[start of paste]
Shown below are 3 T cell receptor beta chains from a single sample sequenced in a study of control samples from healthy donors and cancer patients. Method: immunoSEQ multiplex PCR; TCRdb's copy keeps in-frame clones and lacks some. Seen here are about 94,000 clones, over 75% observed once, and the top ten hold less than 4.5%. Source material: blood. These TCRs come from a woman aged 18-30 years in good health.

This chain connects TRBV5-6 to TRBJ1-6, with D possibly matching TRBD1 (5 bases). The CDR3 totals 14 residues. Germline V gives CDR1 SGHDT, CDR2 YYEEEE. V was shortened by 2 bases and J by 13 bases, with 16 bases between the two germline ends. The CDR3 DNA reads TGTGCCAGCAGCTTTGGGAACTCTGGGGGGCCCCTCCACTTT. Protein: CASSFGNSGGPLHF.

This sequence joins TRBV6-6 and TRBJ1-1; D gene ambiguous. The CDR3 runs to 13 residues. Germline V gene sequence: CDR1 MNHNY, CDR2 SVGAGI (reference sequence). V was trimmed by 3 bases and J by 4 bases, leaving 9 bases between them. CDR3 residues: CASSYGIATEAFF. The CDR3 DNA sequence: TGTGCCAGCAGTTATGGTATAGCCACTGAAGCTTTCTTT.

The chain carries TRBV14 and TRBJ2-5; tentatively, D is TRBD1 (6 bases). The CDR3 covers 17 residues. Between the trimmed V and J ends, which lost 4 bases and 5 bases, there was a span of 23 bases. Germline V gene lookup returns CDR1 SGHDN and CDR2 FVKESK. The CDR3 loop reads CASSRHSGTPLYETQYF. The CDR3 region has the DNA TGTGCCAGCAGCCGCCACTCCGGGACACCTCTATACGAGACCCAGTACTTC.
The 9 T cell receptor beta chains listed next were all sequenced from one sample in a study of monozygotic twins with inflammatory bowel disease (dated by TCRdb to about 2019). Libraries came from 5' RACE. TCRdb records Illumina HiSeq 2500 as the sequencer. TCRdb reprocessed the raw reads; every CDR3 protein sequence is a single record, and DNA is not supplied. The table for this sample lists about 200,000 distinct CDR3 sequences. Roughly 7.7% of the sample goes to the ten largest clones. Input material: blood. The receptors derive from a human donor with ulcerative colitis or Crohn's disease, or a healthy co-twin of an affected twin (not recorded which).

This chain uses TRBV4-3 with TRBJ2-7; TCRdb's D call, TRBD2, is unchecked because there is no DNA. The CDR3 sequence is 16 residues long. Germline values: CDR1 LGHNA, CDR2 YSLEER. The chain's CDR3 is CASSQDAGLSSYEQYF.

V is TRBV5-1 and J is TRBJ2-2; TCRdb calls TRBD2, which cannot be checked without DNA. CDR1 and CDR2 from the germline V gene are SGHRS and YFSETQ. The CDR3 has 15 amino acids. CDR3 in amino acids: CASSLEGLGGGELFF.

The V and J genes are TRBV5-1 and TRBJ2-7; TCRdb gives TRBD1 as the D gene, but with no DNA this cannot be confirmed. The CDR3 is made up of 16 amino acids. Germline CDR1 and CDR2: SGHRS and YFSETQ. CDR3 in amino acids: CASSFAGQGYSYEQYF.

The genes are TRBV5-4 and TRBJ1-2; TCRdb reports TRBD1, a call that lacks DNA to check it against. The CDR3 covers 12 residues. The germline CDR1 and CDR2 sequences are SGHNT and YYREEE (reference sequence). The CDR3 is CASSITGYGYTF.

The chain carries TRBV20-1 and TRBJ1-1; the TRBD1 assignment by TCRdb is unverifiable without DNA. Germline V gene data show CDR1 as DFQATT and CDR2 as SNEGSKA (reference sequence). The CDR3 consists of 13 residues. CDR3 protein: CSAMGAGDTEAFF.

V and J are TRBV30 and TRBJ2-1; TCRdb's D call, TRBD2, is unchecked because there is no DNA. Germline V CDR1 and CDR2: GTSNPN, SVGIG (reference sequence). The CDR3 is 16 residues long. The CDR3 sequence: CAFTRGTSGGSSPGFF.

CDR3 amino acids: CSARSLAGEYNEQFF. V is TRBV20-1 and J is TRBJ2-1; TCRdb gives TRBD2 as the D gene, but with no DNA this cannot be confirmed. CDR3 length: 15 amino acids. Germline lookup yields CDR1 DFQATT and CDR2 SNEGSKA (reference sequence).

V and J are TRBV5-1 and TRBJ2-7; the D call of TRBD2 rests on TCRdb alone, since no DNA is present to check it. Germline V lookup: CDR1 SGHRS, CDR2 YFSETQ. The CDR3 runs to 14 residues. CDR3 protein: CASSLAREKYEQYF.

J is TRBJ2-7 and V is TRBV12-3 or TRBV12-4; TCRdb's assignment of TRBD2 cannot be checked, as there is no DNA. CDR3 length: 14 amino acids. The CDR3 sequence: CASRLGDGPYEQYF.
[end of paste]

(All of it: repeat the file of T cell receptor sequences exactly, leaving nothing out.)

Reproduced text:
Shown below are 3 T cell receptor beta chains from a single sample sequenced in a study of control samples from healthy donors and cancer patients. Method: immunoSEQ multiplex PCR; TCRdb's copy keeps in-frame clones and lacks some. Seen here are about 94,000 clones, over 75% observed once, and the top ten hold less than 4.5%. Source material: blood. These TCRs come from a woman aged 18-30 years in good health.

This chain connects TRBV5-6 to TRBJ1-6, with D possibly matching TRBD1 (5 bases). The CDR3 totals 14 residues. Germline V gives CDR1 SGHDT, CDR2 YYEEEE. V was shortened by 2 bases and J by 13 bases, with 16 bases between the two germline ends. The CDR3 DNA reads TGTGCCAGCAGCTTTGGGAACTCTGGGGGGCCCCTCCACTTT. Protein: CASSFGNSGGPLHF.

This sequence joins TRBV6-6 and TRBJ1-1; D gene ambiguous. The CDR3 runs to 13 residues. Germline V gene sequence: CDR1 MNHNY, CDR2 SVGAGI (reference sequence). V was trimmed by 3 bases and J by 4 bases, leaving 9 bases between them. CDR3 residues: CASSYGIATEAFF. The CDR3 DNA sequence: TGTGCCAGCAGTTATGGTATAGCCACTGAAGCTTTCTTT.

The chain carries TRBV14 and TRBJ2-5; tentatively, D is TRBD1 (6 bases). The CDR3 covers 17 residues. Between the trimmed V and J ends, which lost 4 bases and 5 bases, there was a span of 23 bases. Germline V gene lookup returns CDR1 SGHDN and CDR2 FVKESK. The CDR3 loop reads CASSRHSGTPLYETQYF. The CDR3 region has the DNA TGTGCCAGCAGCCGCCACTCCGGGACACCTCTATACGAGACCCAGTACTTC.
The 9 T cell receptor beta chains listed next were all sequenced from one sample in a study of monozygotic twins with inflammatory bowel disease (dated by TCRdb to about 2019). Libraries came from 5' RACE. TCRdb records Illumina HiSeq 2500 as the sequencer. TCRdb reprocessed the raw reads; every CDR3 protein sequence is a single record, and DNA is not supplied. The table for this sample lists about 200,000 distinct CDR3 sequences. Roughly 7.7% of the sample goes to the ten largest clones. Input material: blood. The receptors derive from a human donor with ulcerative colitis or Crohn's disease, or a healthy co-twin of an affected twin (not recorded which).

This chain uses TRBV4-3 with TRBJ2-7; TCRdb's D call, TRBD2, is unchecked because there is no DNA. The CDR3 sequence is 16 residues long. Germline values: CDR1 LGHNA, CDR2 YSLEER. The chain's CDR3 is CASSQDAGLSSYEQYF.

V is TRBV5-1 and J is TRBJ2-2; TCRdb calls TRBD2, which cannot be checked without DNA. CDR1 and CDR2 from the germline V gene are SGHRS and YFSETQ. The CDR3 has 15 amino acids. CDR3 in amino acids: CASSLEGLGGGELFF.

The V and J genes are TRBV5-1 and TRBJ2-7; TCRdb gives TRBD1 as the D gene, but with no DNA this cannot be confirmed. The CDR3 is made up of 16 amino acids. Germline CDR1 and CDR2: SGHRS and YFSETQ. CDR3 in amino acids: CASSFAGQGYSYEQYF.

The genes are TRBV5-4 and TRBJ1-2; TCRdb reports TRBD1, a call that lacks DNA to check it against. The CDR3 covers 12 residues. The germline CDR1 and CDR2 sequences are SGHNT and YYREEE (reference sequence). The CDR3 is CASSITGYGYTF.

The chain carries TRBV20-1 and TRBJ1-1; the TRBD1 assignment by TCRdb is unverifiable without DNA. Germline V gene data show CDR1 as DFQATT and CDR2 as SNEGSKA (reference sequence). The CDR3 consists of 13 residues. CDR3 protein: CSAMGAGDTEAFF.

V and J are TRBV30 and TRBJ2-1; TCRdb's D call, TRBD2, is unchecked because there is no DNA. Germline V CDR1 and CDR2: GTSNPN, SVGIG (reference sequence). The CDR3 is 16 residues long. The CDR3 sequence: CAFTRGTSGGSSPGFF.

CDR3 amino acids: CSARSLAGEYNEQFF. V is TRBV20-1 and J is TRBJ2-1; TCRdb gives TRBD2 as the D gene, but with no DNA this cannot be confirmed. CDR3 length: 15 amino acids. Germline lookup yields CDR1 DFQATT and CDR2 SNEGSKA (reference sequence).

V and J are TRBV5-1 and TRBJ2-7; the D call of TRBD2 rests on TCRdb alone, since no DNA is present to check it. Germline V lookup: CDR1 SGHRS, CDR2 YFSETQ. The CDR3 runs to 14 residues. CDR3 protein: CASSLAREKYEQYF.

J is TRBJ2-7 and V is TRBV12-3 or TRBV12-4; TCRdb's assignment of TRBD2 cannot be checked, as there is no DNA. CDR3 length: 14 amino acids. The CDR3 sequence: CASRLGDGPYEQYF.